The Need for Better Communication

The underlying problem within each level of the supply chain is the lack of com­munication between channels. This can make the entire supply chain unneces­sarily difficult to maneuver for everyone involved. Much of this comes down to the lack of information shared between the end users and suppliers when it per­tains to possible alternatives to materials. Suppliers, who receive only a bill of ma­terials required by the end user, would benefit from more specific instructions on when it is, and is not, acceptable to offer alternatives.

“As a distributor or manufacturer, it is im­portant to know more about the situation. For example, where is the component going? What are the restrictions and re­quirements? Those details are often not in the purchasing documents, but they are in the piping specifications,” explained Beal. Having this supplementary informa­tion allows suppliers to recommend mate­rials that may save the end users money, as well as be more attainable.

For example, if a supplier discovers the manufacturer is out of stock of a mate­rial necessary for the purchase order line items, having a PLC or additional instruc­tions supplied with the order from the end user may allow a supplier to recom­mend a faster alternative as opposed to waiting months for the original request. “A balanced description and supple­mental information that communicate requirements and some indication of if alternatives could be suggested or not would go a long way. It would immediately open the communication cycle,” recommended Beal.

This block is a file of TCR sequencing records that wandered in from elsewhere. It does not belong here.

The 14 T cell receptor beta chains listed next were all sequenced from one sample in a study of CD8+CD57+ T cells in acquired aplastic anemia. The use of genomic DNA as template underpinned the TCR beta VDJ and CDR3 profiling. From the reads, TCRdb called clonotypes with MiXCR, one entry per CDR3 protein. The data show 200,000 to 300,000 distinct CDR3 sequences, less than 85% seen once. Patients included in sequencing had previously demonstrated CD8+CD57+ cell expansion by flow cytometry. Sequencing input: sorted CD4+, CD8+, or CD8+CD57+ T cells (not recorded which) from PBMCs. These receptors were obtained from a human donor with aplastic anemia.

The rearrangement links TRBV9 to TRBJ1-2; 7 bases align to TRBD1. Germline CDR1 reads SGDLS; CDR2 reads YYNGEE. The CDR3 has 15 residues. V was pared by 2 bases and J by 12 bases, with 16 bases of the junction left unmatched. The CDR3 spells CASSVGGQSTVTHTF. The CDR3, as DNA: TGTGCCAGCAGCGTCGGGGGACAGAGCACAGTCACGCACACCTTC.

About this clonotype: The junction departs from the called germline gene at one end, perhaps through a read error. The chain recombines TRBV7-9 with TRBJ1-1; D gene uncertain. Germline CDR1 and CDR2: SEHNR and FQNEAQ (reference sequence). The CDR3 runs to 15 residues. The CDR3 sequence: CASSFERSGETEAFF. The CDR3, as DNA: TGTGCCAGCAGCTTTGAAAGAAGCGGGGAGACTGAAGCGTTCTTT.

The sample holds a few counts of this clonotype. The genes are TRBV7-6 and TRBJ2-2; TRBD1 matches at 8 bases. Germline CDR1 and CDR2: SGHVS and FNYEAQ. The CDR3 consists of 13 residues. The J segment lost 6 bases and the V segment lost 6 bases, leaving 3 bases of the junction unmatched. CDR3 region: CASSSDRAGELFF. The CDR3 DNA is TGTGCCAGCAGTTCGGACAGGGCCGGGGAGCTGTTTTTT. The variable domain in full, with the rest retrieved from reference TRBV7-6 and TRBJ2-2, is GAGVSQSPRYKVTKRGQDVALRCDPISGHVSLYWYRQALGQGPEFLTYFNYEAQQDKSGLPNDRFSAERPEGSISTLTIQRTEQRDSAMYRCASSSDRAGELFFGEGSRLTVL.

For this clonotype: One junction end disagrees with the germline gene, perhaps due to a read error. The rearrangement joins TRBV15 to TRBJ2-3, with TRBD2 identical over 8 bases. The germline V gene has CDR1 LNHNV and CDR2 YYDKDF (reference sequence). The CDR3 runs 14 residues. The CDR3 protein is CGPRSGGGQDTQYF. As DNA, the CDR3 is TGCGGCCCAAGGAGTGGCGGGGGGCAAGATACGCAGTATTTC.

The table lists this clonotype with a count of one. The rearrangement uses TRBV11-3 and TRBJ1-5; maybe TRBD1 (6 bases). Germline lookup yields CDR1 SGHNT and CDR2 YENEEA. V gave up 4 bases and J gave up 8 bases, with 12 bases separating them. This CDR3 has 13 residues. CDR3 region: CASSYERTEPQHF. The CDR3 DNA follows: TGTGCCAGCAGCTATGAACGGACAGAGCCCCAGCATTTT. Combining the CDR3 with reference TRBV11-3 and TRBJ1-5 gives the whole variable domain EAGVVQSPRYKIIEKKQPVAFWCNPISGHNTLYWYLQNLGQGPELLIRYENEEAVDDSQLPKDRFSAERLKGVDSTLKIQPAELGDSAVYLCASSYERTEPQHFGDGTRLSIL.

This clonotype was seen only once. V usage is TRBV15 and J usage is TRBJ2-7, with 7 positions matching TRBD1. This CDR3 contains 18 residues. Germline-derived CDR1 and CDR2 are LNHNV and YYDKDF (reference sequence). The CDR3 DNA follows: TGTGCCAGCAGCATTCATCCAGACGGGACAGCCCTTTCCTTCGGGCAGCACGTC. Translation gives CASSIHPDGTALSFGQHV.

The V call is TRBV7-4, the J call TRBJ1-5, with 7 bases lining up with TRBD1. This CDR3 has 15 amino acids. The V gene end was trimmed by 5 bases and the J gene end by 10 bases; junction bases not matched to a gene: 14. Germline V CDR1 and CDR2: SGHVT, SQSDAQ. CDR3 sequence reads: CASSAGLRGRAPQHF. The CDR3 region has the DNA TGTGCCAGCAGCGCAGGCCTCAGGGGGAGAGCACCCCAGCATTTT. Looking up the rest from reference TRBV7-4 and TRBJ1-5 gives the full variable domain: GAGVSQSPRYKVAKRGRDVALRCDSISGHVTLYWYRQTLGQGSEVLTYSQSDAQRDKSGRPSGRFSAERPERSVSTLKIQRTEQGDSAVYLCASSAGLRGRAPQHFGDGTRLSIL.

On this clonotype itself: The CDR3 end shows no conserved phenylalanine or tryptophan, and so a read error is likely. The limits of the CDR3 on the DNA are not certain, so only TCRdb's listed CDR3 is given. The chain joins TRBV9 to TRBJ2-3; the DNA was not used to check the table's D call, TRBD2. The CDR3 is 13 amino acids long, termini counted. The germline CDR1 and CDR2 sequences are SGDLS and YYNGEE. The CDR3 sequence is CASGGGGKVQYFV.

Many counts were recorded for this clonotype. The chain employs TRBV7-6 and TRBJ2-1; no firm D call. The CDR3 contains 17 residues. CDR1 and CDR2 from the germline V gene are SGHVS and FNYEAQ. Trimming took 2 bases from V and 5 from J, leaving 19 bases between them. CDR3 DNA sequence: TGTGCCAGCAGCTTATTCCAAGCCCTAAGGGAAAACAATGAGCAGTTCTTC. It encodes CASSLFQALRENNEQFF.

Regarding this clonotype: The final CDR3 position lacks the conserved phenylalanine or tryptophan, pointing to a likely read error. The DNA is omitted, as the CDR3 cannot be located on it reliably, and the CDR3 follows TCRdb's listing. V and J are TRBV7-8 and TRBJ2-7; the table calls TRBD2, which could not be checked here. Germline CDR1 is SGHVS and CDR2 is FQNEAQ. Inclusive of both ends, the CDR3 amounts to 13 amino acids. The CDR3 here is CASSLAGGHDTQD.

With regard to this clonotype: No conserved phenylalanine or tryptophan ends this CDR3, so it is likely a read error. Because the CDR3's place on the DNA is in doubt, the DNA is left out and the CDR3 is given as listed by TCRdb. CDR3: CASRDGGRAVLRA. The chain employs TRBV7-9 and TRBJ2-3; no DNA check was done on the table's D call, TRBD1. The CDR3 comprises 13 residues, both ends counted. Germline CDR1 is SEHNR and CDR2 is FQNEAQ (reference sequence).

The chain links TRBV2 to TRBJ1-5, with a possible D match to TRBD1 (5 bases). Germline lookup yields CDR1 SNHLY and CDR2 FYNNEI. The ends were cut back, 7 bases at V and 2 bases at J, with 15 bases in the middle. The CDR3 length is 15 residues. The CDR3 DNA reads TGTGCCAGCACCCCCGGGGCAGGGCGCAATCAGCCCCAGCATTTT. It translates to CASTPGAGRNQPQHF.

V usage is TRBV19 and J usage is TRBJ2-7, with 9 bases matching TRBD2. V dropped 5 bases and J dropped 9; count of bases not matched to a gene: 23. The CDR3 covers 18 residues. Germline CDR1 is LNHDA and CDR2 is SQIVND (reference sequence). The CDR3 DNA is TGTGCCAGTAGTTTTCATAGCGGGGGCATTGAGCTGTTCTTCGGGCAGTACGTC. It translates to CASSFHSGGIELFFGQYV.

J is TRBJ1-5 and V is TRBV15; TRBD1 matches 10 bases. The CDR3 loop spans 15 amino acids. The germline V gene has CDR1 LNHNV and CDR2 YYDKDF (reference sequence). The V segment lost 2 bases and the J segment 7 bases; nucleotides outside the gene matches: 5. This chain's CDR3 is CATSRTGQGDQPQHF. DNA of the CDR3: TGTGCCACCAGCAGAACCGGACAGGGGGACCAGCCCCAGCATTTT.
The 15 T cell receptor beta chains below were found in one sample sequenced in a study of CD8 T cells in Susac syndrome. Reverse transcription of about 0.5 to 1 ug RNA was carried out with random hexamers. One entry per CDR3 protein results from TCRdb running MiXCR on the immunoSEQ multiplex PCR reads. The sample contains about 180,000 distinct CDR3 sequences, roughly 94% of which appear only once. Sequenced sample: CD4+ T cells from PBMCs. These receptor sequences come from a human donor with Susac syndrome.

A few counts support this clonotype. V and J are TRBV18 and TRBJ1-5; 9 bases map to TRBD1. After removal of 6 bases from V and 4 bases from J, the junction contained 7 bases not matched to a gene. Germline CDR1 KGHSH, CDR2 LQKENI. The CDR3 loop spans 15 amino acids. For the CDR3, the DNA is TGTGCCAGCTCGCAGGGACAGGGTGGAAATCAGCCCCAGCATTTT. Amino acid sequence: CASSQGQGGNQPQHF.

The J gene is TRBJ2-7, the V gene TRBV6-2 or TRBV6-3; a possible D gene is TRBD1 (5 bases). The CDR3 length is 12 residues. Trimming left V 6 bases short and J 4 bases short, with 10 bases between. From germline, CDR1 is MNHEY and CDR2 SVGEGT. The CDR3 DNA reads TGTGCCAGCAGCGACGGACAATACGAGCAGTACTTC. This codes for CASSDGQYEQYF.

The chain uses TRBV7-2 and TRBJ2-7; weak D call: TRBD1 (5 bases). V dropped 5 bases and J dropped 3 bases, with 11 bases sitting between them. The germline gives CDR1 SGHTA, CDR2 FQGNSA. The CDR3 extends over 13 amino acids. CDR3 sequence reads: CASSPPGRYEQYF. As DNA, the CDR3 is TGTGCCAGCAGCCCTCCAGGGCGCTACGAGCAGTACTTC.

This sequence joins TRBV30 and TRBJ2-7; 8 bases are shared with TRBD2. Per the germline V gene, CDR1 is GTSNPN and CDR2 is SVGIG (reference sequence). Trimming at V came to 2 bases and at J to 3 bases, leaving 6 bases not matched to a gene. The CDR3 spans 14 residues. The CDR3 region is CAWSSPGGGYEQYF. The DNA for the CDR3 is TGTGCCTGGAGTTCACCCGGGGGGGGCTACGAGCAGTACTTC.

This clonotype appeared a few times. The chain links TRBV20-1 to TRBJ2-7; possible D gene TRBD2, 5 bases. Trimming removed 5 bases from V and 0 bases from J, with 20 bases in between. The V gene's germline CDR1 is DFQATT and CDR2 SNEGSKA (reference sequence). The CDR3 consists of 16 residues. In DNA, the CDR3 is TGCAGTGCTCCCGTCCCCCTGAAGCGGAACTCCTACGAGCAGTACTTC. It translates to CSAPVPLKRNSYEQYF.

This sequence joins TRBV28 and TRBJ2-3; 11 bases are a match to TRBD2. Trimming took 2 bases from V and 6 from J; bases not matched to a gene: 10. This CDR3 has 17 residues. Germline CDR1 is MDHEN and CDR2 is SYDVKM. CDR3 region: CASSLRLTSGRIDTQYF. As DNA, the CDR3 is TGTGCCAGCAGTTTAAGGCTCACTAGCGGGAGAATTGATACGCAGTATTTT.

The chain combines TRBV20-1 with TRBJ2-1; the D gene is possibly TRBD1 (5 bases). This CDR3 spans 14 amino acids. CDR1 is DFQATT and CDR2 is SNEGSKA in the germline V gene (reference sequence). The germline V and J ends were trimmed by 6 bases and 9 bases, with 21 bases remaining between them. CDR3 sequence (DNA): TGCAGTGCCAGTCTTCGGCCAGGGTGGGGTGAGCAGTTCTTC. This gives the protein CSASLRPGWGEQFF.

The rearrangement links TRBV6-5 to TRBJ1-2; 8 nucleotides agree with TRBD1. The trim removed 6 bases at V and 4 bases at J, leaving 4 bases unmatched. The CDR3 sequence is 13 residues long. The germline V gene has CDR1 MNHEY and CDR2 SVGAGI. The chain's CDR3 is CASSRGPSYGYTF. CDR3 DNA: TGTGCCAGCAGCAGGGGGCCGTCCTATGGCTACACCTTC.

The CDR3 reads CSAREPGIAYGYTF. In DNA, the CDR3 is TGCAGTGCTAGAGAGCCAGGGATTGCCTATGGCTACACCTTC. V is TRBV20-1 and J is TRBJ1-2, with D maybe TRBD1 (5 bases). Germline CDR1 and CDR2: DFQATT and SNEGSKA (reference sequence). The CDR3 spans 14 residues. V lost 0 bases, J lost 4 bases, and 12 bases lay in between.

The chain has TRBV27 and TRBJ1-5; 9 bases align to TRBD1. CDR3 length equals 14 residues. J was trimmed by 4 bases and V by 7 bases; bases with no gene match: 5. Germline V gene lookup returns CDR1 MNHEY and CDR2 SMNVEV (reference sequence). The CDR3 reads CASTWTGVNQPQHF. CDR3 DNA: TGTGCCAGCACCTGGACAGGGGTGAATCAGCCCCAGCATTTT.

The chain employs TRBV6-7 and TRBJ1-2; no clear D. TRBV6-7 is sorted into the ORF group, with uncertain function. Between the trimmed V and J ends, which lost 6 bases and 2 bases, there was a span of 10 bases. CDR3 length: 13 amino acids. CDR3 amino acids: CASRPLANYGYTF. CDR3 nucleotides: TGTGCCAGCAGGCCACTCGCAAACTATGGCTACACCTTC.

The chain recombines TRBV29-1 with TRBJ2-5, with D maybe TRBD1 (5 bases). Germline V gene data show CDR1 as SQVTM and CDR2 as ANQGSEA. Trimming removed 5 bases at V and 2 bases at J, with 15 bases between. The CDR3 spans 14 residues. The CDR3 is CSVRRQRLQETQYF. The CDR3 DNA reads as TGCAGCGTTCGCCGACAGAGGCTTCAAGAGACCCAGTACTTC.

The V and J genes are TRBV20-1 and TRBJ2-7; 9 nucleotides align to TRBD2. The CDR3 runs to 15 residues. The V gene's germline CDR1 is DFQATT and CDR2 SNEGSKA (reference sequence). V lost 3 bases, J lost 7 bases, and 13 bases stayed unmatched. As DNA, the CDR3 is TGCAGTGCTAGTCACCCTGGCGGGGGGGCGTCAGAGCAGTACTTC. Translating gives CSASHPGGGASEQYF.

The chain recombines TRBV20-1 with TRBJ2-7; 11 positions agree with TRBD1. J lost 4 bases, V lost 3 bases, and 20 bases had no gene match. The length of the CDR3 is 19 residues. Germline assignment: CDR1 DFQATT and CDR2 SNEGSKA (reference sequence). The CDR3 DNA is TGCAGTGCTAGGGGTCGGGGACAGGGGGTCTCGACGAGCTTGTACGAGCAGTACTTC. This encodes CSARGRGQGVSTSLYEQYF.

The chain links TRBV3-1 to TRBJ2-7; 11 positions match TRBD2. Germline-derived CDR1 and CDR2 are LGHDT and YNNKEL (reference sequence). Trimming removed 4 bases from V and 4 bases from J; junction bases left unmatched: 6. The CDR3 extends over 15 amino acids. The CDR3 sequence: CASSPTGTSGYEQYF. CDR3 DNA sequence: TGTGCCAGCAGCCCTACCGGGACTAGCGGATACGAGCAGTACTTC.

Choosing a Successful Supplier

When it comes to piping line class specifications and navigating the supply chain, Beal recommended choosing a dis­tributor or supplier who will get the end user the desired product in the timeliest manner for the best price. “You want a distributor or supplier that has influence or pull with the manufacturer for the best results,” concluded Beal. Communica­tion and standout services make all the difference when it comes to choosing a supplier. The end user gets the most benefit when he is working with a sup­plier that has strong relationships with manufacturers, a good understanding of technology, and a strong desire to work proactively in partnership with the end user to offer solutions and resolve issues.

About the Expert

Glen Beal is a Piping Engineer with over 30 years of experience. His piping engineering expertise includes developing engineering specifications and managing corporate valve technology as an end user. He has worked in the EPC Services sector as a Piping Engineering Specialist and Technology Manager, and now, he is working in the supply and distribution sphere of the piping and valve industry.
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Sara Mathov is a feature editor contributing to Fugitive Emissions Journal, Stainless steel World Americas, and other related print & online media.